BUT WAIT, there’s EVEN more! You and I are both here because of buy & hold real estate investing. So let’s assume you’re relatively new, have 2 properties in your portfolio and are seeking a loan for a 3rd property. DTI becomes increasingly more complicated to calculate the more properties and the more loans you have in your personal name but one of the reasons why I encourage you to build your team AND a solid relationship with a local bank is because it makes this process much easier as you start acquiring more and more properties. Using our original example, let’s do some more math!

  • Reoccurring Monthly Debt: $3,258
    • Personal Mortgage/Rent: $1,000
    • Car Payment: $320
    • Total Credit Card Payments: $600
    • Student Loans: $110
    • Rental Property #1 Mortgage: $415
    • Rental Property #2 Mortgage: $823
  • Gross Monthly Income: $9,625Gross W2 Income: $6,000
    • Gross Rents Property #1: $1,375
    • Gross Rents Property #2: $2,250

DTI = Reoccurring Monthly Debt / Gross Monthly Income or in this case:

DTI = $3,258 / $9,625= 33.8%

Making up the debt/income numbers as I go along, I found it extremely weird two of these examples both came out to 33.8%

By the way, check with your lending institution to ensure you understand their seasoning time frame. In this example, “seasoning” is how long a rental property has to be occupied to count the gross rents toward your DTI calculation. Most seasoning periods fall between 6-18 months but best to ask your lending institution what they require. In my examples, all properties are seasoned, except for the 3rd one you’re wanting to purchase.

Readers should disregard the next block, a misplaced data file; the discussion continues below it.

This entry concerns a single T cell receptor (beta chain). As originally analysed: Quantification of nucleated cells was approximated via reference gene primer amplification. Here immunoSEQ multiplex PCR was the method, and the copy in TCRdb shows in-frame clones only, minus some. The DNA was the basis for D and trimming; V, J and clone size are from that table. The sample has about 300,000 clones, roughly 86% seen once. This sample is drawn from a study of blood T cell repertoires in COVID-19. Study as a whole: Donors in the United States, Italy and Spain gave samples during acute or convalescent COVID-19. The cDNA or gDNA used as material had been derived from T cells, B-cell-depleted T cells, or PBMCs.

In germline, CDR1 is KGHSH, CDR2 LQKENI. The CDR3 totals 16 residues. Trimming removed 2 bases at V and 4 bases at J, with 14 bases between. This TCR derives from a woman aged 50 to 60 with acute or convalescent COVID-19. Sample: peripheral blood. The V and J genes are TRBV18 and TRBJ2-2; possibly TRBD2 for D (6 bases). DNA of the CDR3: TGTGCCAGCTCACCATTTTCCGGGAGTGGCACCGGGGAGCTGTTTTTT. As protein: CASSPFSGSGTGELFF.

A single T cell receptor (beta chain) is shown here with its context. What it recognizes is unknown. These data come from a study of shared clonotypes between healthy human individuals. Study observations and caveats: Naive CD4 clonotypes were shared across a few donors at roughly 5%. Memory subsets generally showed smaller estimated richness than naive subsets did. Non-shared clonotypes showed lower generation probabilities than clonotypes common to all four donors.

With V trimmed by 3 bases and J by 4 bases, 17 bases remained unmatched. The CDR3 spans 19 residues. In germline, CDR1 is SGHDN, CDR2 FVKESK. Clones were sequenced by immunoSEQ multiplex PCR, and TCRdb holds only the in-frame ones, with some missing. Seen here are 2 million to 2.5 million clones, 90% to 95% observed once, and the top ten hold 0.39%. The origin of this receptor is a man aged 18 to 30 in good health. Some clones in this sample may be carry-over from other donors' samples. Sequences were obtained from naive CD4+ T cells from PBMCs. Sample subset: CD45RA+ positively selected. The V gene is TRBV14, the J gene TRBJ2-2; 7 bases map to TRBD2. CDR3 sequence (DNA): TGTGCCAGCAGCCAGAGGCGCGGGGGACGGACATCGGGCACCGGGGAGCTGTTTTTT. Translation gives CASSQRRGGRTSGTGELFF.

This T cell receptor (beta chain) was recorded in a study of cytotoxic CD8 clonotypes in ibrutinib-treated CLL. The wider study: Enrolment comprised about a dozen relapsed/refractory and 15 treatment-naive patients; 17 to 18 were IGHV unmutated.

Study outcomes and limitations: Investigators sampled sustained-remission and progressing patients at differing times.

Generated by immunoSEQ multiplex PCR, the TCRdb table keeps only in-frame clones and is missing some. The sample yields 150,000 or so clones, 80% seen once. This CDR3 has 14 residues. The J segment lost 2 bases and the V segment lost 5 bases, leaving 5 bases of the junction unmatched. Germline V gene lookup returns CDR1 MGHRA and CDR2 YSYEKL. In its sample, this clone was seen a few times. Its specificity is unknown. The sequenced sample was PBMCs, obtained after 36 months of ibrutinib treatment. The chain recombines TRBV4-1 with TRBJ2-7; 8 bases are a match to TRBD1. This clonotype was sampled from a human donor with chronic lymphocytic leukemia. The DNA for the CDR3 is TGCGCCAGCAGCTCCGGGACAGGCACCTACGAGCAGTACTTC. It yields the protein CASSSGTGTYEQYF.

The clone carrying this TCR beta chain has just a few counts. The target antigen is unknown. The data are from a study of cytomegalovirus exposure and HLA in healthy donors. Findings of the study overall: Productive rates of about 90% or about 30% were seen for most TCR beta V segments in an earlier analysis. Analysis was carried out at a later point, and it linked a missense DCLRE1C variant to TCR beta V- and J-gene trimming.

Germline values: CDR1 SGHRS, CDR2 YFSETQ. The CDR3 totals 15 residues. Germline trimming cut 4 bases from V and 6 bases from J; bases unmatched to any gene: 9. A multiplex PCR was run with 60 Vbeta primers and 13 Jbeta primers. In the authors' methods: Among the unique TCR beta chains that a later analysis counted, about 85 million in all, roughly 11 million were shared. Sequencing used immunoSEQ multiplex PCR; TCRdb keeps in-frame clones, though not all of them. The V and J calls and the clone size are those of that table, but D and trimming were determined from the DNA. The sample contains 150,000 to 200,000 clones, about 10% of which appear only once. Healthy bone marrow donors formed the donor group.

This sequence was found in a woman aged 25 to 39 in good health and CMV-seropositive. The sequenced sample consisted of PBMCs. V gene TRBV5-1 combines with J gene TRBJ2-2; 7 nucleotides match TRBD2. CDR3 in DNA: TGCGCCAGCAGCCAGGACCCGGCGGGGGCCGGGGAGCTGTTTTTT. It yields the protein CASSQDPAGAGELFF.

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  • Reoccurring Monthly Debt: $3,258
    • Personal Mortgage/Rent: $1,000
    • Car Payment: $320
    • Total Credit Card Payments: $600
    • Student Loans: $110
    • Rental Property #1 Mortgage: $415
    • Rental Property #2 Mortgage: $823
    • Potential Rental Property #3 Mortgage: $722
  • Gross Monthly Income: $9,625
    • Gross W2 Income: $6,000
    • Gross Rents Property #1: $1,375
    • Gross Rents Property #2: $2,250
    • Gross Rents Property #3: $0 (once seasoned will be $1,700)

DTI = Reoccurring Monthly Debt / Gross Monthly Income or in this case:

DTI = $3,980 / $9,625= 41.3%

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Still under that 43% mark we’re striving for and if you have a great relationship with the bank and all other items check out, you should be on your way to close.

Also, gross rents minus the mortgage on a rental property does not equal cash flow. This is a common misunderstanding of the term and if you’re investing for cash flow, you need to ensure you’re calculating it accurately. More detail on cash flow here: REI Terms: Cash Flow.

In closing, DTI is just one factor a lending institute will consider when evaluating you and underwriting your potential next loan. Make sure your properties are seasoned properly when doing your own calculations but more importantly work on the relationship with your local bank to understand what all they require.

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Real Estate Investing Terms: Net Operating Income

OK, ok, full disclosure, this one is really for me. When recently analyzing a real estate investment opportunity, I added an expense that is not considered an operating expense and it totally through off my evaluation of the #s and almost resulted in a very offensive offer. Sometimes offensive offers are required, but always take a 2nd look or obtain a fresh set of eyes to review your analysis.